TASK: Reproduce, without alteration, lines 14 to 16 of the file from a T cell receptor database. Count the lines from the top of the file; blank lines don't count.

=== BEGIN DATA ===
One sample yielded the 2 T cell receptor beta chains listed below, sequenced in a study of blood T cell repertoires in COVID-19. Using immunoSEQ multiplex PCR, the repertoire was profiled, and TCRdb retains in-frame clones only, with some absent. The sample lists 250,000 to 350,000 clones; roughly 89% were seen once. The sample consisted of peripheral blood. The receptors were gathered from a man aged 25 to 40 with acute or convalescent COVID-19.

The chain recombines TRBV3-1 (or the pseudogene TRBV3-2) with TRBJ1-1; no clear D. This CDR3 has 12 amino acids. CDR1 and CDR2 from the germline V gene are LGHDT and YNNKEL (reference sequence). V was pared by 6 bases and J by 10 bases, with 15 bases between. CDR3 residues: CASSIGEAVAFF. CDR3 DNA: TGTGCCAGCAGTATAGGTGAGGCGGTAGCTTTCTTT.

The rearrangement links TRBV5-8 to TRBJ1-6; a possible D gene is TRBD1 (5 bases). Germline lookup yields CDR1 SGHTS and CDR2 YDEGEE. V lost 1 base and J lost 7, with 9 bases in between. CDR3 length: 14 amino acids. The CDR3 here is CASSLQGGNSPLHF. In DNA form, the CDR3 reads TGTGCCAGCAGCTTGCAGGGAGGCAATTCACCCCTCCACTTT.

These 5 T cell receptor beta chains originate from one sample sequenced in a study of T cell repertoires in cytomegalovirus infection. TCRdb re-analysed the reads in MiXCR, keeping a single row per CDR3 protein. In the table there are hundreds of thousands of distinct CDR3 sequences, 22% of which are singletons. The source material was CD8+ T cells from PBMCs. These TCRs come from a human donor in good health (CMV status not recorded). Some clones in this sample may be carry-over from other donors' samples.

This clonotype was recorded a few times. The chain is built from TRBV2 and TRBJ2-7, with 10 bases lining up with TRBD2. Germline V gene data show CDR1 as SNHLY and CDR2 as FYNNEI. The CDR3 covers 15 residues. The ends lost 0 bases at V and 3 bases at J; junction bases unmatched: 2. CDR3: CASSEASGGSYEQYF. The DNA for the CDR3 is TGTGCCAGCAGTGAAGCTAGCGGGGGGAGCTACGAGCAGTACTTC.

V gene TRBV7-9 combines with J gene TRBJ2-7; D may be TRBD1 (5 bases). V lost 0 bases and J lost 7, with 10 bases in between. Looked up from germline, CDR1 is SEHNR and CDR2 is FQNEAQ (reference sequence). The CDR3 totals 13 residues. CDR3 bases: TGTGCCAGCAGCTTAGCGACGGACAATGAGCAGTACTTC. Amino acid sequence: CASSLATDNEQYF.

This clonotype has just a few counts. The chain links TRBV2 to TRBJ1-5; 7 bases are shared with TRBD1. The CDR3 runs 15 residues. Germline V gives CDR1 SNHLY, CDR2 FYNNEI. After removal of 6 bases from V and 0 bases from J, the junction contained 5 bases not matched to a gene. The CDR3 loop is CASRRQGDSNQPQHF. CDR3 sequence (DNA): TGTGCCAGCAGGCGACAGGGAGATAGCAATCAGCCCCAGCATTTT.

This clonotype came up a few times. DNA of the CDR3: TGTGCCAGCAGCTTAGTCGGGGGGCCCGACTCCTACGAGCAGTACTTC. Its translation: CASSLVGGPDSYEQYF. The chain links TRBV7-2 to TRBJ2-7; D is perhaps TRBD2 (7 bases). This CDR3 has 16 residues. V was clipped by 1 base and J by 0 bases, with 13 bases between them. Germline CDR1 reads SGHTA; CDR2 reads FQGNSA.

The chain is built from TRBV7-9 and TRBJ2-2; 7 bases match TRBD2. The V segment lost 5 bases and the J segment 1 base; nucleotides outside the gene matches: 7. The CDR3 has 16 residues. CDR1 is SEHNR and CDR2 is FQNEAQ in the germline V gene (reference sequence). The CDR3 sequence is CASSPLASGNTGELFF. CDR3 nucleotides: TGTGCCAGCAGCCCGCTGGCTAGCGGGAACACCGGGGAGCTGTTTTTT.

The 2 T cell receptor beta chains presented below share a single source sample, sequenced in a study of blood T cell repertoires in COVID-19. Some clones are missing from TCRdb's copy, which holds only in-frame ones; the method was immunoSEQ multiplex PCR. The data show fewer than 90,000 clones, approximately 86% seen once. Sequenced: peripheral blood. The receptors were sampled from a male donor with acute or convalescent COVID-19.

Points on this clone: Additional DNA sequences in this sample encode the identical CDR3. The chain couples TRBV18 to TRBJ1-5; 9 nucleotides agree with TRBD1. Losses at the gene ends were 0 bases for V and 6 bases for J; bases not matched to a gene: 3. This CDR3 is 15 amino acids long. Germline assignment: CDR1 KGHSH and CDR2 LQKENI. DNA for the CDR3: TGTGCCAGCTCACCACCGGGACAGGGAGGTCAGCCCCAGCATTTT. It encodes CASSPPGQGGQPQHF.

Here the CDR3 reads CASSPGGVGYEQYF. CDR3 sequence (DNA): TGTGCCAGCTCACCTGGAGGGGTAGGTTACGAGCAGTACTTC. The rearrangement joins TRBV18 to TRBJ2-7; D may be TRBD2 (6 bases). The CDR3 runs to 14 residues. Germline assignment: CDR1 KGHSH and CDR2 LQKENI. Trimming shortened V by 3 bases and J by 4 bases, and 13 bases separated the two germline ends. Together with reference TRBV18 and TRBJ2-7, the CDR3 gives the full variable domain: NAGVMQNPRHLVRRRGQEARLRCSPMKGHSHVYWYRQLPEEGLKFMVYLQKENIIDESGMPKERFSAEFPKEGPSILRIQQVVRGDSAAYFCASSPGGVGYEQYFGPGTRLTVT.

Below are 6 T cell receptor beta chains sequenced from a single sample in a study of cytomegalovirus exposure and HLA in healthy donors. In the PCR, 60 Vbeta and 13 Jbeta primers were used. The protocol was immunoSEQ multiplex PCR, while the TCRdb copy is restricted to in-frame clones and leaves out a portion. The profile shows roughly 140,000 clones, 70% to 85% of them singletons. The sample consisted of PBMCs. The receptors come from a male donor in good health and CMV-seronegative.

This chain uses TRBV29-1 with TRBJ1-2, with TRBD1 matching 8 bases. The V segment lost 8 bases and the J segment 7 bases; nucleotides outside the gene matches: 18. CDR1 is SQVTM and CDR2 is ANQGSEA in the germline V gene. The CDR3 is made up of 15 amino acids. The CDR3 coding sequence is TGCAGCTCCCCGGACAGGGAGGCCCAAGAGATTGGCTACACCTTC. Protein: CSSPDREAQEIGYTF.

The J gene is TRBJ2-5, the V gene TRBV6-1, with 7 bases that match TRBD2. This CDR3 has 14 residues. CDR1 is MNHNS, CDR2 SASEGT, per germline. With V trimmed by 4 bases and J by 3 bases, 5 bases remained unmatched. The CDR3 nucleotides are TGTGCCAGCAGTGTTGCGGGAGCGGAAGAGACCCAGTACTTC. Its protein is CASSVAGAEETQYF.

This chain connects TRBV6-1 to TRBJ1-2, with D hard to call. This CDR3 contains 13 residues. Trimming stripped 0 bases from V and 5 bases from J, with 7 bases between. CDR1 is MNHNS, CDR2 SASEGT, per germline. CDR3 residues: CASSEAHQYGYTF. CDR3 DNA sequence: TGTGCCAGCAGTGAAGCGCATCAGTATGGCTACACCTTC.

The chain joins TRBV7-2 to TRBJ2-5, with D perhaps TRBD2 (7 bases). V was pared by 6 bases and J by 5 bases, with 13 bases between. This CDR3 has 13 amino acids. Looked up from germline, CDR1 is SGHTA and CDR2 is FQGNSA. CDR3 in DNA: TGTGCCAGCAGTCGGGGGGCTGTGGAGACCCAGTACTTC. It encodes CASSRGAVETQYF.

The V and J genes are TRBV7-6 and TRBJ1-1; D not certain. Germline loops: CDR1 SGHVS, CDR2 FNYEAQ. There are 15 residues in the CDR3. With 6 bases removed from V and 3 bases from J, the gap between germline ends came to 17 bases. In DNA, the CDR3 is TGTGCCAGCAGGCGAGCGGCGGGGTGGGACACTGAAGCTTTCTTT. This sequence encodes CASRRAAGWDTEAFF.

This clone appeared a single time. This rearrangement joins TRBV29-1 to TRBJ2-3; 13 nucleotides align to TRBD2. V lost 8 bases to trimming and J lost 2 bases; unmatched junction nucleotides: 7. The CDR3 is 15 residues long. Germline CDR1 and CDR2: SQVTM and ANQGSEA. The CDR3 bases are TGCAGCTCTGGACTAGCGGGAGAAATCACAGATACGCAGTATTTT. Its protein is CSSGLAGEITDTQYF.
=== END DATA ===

This chain uses TRBV29-1 with TRBJ1-2, with TRBD1 matching 8 bases. The V segment lost 8 bases and the J segment 7 bases; nucleotides outside the gene matches: 18. CDR1 is SQVTM and CDR2 is ANQGSEA in the germline V gene. The CDR3 is made up of 15 amino acids. The CDR3 coding sequence is TGCAGCTCCCCGGACAGGGAGGCCCAAGAGATTGGCTACACCTTC. Protein: CSSPDREAQEIGYTF.

The J gene is TRBJ2-5, the V gene TRBV6-1, with 7 bases that match TRBD2. This CDR3 has 14 residues. CDR1 is MNHNS, CDR2 SASEGT, per germline. With V trimmed by 4 bases and J by 3 bases, 5 bases remained unmatched. The CDR3 nucleotides are TGTGCCAGCAGTGTTGCGGGAGCGGAAGAGACCCAGTACTTC. Its protein is CASSVAGAEETQYF.

This chain connects TRBV6-1 to TRBJ1-2, with D hard to call. This CDR3 contains 13 residues. Trimming stripped 0 bases from V and 5 bases from J, with 7 bases between. CDR1 is MNHNS, CDR2 SASEGT, per germline. CDR3 residues: CASSEAHQYGYTF. CDR3 DNA sequence: TGTGCCAGCAGTGAAGCGCATCAGTATGGCTACACCTTC.